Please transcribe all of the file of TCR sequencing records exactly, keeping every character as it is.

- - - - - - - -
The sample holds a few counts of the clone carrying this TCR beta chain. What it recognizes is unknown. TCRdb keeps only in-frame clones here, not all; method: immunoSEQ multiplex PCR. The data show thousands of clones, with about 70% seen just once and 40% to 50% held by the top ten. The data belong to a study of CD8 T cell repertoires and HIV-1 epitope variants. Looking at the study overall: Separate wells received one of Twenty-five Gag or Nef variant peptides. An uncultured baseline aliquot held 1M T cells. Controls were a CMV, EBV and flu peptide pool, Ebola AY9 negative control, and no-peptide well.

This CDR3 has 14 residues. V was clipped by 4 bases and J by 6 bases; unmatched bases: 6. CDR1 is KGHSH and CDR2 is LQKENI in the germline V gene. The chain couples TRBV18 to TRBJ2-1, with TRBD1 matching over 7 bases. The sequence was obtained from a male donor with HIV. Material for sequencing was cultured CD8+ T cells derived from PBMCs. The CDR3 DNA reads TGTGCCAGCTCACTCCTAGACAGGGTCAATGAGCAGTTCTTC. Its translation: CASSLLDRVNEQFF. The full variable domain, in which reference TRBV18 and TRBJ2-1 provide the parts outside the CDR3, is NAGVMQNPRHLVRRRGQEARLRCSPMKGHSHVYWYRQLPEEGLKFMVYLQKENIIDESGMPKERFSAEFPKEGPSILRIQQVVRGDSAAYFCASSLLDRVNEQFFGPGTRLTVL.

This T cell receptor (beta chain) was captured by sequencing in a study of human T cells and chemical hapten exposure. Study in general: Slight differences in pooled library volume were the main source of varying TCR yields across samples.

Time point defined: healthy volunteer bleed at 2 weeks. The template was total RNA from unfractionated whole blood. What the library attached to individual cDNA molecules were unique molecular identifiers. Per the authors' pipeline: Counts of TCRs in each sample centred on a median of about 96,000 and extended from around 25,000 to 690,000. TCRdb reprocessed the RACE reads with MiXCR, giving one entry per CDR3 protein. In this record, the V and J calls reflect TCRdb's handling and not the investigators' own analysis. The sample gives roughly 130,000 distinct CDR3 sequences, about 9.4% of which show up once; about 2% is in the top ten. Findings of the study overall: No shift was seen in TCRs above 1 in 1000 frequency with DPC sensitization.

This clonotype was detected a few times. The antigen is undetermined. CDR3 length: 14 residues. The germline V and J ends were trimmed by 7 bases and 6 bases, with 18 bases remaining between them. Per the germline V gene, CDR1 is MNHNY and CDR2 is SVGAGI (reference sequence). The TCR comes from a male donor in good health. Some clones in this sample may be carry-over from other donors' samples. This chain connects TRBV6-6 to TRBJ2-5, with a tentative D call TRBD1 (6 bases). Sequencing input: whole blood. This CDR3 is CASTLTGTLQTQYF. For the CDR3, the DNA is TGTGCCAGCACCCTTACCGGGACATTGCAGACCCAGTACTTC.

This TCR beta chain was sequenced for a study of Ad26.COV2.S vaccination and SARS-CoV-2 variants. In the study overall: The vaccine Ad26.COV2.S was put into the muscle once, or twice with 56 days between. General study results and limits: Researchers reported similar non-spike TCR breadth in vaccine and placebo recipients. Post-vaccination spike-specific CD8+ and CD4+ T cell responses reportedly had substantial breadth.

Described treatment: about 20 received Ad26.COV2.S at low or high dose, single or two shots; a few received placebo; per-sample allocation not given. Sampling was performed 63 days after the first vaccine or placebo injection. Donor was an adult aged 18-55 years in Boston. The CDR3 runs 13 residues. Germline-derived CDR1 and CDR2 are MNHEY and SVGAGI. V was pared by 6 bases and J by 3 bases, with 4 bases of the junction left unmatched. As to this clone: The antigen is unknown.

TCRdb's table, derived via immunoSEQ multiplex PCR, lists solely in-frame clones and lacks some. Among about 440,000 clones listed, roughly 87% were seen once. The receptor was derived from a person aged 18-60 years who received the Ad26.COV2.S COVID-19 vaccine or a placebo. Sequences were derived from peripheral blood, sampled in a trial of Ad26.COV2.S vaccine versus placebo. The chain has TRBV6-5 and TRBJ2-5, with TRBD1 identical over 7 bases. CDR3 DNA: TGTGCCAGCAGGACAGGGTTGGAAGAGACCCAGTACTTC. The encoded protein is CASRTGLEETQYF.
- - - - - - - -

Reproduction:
The sample holds a few counts of the clone carrying this TCR beta chain. What it recognizes is unknown. TCRdb keeps only in-frame clones here, not all; method: immunoSEQ multiplex PCR. The data show thousands of clones, with about 70% seen just once and 40% to 50% held by the top ten. The data belong to a study of CD8 T cell repertoires and HIV-1 epitope variants. Looking at the study overall: Separate wells received one of Twenty-five Gag or Nef variant peptides. An uncultured baseline aliquot held 1M T cells. Controls were a CMV, EBV and flu peptide pool, Ebola AY9 negative control, and no-peptide well.

This CDR3 has 14 residues. V was clipped by 4 bases and J by 6 bases; unmatched bases: 6. CDR1 is KGHSH and CDR2 is LQKENI in the germline V gene. The chain couples TRBV18 to TRBJ2-1, with TRBD1 matching over 7 bases. The sequence was obtained from a male donor with HIV. Material for sequencing was cultured CD8+ T cells derived from PBMCs. The CDR3 DNA reads TGTGCCAGCTCACTCCTAGACAGGGTCAATGAGCAGTTCTTC. Its translation: CASSLLDRVNEQFF. The full variable domain, in which reference TRBV18 and TRBJ2-1 provide the parts outside the CDR3, is NAGVMQNPRHLVRRRGQEARLRCSPMKGHSHVYWYRQLPEEGLKFMVYLQKENIIDESGMPKERFSAEFPKEGPSILRIQQVVRGDSAAYFCASSLLDRVNEQFFGPGTRLTVL.

This T cell receptor (beta chain) was captured by sequencing in a study of human T cells and chemical hapten exposure. Study in general: Slight differences in pooled library volume were the main source of varying TCR yields across samples.

Time point defined: healthy volunteer bleed at 2 weeks. The template was total RNA from unfractionated whole blood. What the library attached to individual cDNA molecules were unique molecular identifiers. Per the authors' pipeline: Counts of TCRs in each sample centred on a median of about 96,000 and extended from around 25,000 to 690,000. TCRdb reprocessed the RACE reads with MiXCR, giving one entry per CDR3 protein. In this record, the V and J calls reflect TCRdb's handling and not the investigators' own analysis. The sample gives roughly 130,000 distinct CDR3 sequences, about 9.4% of which show up once; about 2% is in the top ten. Findings of the study overall: No shift was seen in TCRs above 1 in 1000 frequency with DPC sensitization.

This clonotype was detected a few times. The antigen is undetermined. CDR3 length: 14 residues. The germline V and J ends were trimmed by 7 bases and 6 bases, with 18 bases remaining between them. Per the germline V gene, CDR1 is MNHNY and CDR2 is SVGAGI (reference sequence). The TCR comes from a male donor in good health. Some clones in this sample may be carry-over from other donors' samples. This chain connects TRBV6-6 to TRBJ2-5, with a tentative D call TRBD1 (6 bases). Sequencing input: whole blood. This CDR3 is CASTLTGTLQTQYF. For the CDR3, the DNA is TGTGCCAGCACCCTTACCGGGACATTGCAGACCCAGTACTTC.

This TCR beta chain was sequenced for a study of Ad26.COV2.S vaccination and SARS-CoV-2 variants. In the study overall: The vaccine Ad26.COV2.S was put into the muscle once, or twice with 56 days between. General study results and limits: Researchers reported similar non-spike TCR breadth in vaccine and placebo recipients. Post-vaccination spike-specific CD8+ and CD4+ T cell responses reportedly had substantial breadth.

Described treatment: about 20 received Ad26.COV2.S at low or high dose, single or two shots; a few received placebo; per-sample allocation not given. Sampling was performed 63 days after the first vaccine or placebo injection. Donor was an adult aged 18-55 years in Boston. The CDR3 runs 13 residues. Germline-derived CDR1 and CDR2 are MNHEY and SVGAGI. V was pared by 6 bases and J by 3 bases, with 4 bases of the junction left unmatched. As to this clone: The antigen is unknown.

TCRdb's table, derived via immunoSEQ multiplex PCR, lists solely in-frame clones and lacks some. Among about 440,000 clones listed, roughly 87% were seen once. The receptor was derived from a person aged 18-60 years who received the Ad26.COV2.S COVID-19 vaccine or a placebo. Sequences were derived from peripheral blood, sampled in a trial of Ad26.COV2.S vaccine versus placebo. The chain has TRBV6-5 and TRBJ2-5, with TRBD1 identical over 7 bases. CDR3 DNA: TGTGCCAGCAGGACAGGGTTGGAAGAGACCCAGTACTTC. The encoded protein is CASRTGLEETQYF.